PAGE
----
Vertex cover in graphs with locally few colors

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Erdös et al. defined the local chromatic number of a graph as the minimum number of colors that must appear within distance 1 of a vertex. For any Δ≥2, there are graphs with arbitrarily large chromatic number that can be colored so that (i) no vertex neighborhood contains more than Δ different colors (bounded local colorability), and (ii) adjacent vertices from two color classes induce a complete bipartite graph (biclique coloring). We investigate the weighted vertex cover problem in graphs when a locally bounded coloring is given. This generalizes the vertex cover problem in bounded degree graphs to a class of graphs with arbitrarily large chromatic number. Assuming the Unique Game Conjecture (UGC), we provide a tight characterization. We prove that it is UGC-hard to improve the approximation ratio of 2-2/(Δ+1) on (Δ+1)-locally (but not necessarily biclique) colorable graphs. A matching upper bound is also provided. Vice versa, when properties (i) and (ii) hold, we present a randomized algorithm with approximation ratio of 2-Ω(1) lnlnΔ/lnΔ. This matches known inapproximability results for the special case of bounded degree graphs. Moreover, we show that when both the above two properties (i) and (ii) hold, the obtained result finds a natural application in a classical scheduling problem, namely the precedence constrained single machine scheduling problem to minimize the total weighted completion time, denoted as 1|prec|ΣwjCj in standard scheduling notation. In a series of recent papers it was established that this scheduling problem is a special case of the minimum weighted vertex cover in graphs G P of incomparable pairs defined in the dimension theory of partial orders. We show that GP satisfies properties (i) and (ii) where Δ-1 is the maximum number of predecessors (or successors) of each job. © 2012 Elsevier Inc. All rights reserved.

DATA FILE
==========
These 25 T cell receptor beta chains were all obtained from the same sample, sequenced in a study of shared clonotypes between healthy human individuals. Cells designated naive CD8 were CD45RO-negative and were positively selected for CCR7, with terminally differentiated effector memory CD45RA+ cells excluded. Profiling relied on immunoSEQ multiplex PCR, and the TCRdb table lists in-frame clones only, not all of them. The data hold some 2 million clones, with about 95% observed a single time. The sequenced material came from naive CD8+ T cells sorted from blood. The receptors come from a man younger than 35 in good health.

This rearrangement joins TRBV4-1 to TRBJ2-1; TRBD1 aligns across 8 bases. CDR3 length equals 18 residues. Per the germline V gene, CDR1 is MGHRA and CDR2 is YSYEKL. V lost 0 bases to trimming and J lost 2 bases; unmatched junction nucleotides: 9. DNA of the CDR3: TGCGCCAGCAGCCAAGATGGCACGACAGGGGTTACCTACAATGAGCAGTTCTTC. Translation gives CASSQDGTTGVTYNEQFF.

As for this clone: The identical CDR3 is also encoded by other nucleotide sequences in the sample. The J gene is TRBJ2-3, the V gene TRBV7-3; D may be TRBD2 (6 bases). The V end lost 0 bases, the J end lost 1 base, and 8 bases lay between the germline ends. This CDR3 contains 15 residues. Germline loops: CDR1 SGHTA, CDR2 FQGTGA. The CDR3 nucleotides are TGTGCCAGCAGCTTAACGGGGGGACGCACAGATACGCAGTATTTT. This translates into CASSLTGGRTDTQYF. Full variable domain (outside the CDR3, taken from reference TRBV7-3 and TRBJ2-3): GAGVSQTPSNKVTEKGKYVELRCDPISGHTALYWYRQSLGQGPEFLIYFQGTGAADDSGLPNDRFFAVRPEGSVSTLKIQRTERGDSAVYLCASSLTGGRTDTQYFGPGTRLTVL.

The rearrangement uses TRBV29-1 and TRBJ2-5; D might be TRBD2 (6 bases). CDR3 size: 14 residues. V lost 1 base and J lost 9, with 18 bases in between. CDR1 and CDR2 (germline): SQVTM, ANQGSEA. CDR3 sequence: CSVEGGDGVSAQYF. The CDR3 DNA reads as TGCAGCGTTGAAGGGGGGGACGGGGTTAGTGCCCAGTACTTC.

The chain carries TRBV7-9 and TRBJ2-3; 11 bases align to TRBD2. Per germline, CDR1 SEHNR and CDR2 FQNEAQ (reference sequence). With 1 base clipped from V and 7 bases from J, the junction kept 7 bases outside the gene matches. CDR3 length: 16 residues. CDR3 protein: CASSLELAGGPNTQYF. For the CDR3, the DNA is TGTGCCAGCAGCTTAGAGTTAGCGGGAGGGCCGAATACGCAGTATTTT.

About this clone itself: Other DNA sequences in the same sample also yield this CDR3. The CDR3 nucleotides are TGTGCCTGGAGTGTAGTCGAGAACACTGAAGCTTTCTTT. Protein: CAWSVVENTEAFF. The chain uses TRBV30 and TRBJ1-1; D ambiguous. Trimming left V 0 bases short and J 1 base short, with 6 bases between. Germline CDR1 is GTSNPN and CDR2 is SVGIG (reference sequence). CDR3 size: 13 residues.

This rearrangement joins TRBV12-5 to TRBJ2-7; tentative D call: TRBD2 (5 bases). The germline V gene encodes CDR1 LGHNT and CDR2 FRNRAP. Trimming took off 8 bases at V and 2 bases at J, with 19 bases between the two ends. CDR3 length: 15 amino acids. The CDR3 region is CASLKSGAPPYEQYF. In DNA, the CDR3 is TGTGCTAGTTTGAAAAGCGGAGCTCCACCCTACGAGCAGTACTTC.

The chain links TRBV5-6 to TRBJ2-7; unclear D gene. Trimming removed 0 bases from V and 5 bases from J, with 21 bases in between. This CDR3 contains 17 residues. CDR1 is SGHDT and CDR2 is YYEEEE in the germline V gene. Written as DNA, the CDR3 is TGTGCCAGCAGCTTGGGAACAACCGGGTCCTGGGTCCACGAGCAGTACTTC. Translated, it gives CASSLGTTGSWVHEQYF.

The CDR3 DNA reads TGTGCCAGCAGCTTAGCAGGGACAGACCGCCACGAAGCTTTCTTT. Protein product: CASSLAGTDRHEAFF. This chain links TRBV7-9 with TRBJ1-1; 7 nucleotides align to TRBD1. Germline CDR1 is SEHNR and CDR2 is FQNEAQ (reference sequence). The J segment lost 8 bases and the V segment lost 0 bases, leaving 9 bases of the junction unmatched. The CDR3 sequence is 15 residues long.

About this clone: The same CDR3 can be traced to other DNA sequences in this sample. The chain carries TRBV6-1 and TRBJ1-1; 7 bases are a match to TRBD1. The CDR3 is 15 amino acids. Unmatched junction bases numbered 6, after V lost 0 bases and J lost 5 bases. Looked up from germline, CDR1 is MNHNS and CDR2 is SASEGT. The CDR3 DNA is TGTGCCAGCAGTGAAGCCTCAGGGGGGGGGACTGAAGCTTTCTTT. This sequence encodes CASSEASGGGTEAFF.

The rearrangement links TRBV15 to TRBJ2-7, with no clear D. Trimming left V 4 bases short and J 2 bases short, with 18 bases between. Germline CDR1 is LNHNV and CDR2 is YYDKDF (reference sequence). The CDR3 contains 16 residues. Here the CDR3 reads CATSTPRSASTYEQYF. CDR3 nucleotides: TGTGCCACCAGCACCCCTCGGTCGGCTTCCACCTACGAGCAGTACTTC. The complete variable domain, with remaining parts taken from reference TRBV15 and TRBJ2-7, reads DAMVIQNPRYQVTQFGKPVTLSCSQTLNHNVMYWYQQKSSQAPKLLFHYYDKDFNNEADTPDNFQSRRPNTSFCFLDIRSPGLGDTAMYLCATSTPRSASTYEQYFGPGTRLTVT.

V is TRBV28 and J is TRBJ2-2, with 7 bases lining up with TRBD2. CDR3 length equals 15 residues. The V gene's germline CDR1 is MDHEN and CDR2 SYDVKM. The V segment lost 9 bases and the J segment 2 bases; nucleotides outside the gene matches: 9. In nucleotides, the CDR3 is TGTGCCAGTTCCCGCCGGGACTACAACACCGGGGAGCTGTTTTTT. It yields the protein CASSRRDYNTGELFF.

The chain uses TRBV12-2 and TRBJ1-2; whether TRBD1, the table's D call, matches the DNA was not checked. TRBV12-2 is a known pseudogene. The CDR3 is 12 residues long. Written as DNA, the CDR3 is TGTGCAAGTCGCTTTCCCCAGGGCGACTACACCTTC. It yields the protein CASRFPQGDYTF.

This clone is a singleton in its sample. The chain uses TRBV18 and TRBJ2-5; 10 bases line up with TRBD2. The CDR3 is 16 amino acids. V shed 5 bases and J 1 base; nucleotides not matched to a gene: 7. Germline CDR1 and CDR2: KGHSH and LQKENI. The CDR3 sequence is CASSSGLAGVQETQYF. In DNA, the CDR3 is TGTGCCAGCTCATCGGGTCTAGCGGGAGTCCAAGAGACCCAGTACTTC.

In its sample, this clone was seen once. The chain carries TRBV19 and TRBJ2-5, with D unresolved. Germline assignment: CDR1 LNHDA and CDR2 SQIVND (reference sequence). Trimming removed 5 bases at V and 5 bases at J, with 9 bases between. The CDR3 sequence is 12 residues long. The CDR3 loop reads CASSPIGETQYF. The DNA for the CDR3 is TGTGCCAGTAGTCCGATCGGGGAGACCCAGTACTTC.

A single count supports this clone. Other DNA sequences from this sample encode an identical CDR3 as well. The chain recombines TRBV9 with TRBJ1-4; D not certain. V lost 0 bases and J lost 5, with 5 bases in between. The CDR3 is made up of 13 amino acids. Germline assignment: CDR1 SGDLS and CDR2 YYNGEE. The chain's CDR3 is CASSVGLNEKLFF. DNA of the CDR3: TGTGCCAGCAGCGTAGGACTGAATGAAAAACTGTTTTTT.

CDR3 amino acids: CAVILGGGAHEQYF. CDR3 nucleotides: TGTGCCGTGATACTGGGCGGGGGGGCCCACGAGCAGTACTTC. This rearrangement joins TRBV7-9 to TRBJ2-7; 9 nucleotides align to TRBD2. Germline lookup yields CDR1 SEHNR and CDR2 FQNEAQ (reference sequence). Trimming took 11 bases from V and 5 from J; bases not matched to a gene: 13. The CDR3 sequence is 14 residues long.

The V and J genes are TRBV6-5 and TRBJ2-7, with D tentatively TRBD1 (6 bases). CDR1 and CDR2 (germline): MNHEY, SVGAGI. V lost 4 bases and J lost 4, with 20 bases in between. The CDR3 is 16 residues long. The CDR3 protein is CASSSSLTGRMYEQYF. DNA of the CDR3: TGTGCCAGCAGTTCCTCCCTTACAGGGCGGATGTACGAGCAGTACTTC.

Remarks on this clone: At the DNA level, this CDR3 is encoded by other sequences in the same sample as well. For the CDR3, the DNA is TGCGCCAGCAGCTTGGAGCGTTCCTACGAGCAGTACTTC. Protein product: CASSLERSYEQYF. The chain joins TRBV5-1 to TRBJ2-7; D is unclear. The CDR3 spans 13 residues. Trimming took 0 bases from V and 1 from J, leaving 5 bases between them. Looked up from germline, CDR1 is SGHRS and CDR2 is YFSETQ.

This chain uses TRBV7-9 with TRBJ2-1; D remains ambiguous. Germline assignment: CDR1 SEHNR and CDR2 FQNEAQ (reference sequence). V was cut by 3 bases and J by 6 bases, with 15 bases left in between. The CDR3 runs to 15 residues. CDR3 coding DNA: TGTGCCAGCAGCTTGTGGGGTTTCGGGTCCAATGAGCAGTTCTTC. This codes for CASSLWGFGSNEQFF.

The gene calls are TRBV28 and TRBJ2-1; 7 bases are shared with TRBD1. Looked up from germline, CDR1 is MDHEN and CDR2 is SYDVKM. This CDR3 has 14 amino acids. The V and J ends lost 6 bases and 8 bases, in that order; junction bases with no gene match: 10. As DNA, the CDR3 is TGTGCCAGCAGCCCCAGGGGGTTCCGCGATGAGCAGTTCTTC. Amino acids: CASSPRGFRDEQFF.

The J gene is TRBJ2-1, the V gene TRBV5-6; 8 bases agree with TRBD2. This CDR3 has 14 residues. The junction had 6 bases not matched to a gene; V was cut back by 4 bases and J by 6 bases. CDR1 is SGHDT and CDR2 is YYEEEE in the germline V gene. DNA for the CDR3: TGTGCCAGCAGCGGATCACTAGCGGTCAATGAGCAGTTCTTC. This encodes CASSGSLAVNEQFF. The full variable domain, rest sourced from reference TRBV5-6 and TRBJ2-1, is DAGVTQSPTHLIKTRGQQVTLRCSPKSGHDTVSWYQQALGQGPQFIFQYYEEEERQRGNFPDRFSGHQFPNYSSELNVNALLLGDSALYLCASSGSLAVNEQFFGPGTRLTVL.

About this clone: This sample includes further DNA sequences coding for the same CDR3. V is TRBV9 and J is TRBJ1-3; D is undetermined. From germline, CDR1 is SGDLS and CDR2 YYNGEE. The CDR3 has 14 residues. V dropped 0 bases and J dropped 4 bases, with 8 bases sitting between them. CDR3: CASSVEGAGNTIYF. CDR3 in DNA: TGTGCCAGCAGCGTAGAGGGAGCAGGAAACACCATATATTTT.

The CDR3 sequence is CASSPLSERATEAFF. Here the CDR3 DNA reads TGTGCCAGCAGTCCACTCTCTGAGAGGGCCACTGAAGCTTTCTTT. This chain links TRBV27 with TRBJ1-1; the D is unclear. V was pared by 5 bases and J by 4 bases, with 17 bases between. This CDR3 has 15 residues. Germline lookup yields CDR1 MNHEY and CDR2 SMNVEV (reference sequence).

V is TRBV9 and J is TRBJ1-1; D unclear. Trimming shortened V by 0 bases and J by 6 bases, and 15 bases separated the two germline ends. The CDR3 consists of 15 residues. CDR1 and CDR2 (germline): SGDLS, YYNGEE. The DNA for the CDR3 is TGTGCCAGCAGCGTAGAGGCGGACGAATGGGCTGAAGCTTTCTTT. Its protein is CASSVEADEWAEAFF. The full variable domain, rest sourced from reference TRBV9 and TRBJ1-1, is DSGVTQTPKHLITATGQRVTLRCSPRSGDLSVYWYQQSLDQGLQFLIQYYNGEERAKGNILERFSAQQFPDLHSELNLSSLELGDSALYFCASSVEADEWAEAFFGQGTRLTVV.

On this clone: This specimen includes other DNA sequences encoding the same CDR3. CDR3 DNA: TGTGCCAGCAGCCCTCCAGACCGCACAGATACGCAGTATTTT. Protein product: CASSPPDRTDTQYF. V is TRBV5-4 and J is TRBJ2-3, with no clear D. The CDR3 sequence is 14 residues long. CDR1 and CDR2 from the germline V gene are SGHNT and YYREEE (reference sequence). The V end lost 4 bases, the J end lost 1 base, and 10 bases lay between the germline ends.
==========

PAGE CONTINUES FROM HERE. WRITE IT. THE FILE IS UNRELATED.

Kuhn, F., & Mastrolilli, M. (2013). Vertex cover in graphs with locally few colors. In Information and Computation (Vol. 222, pp. 265–277).

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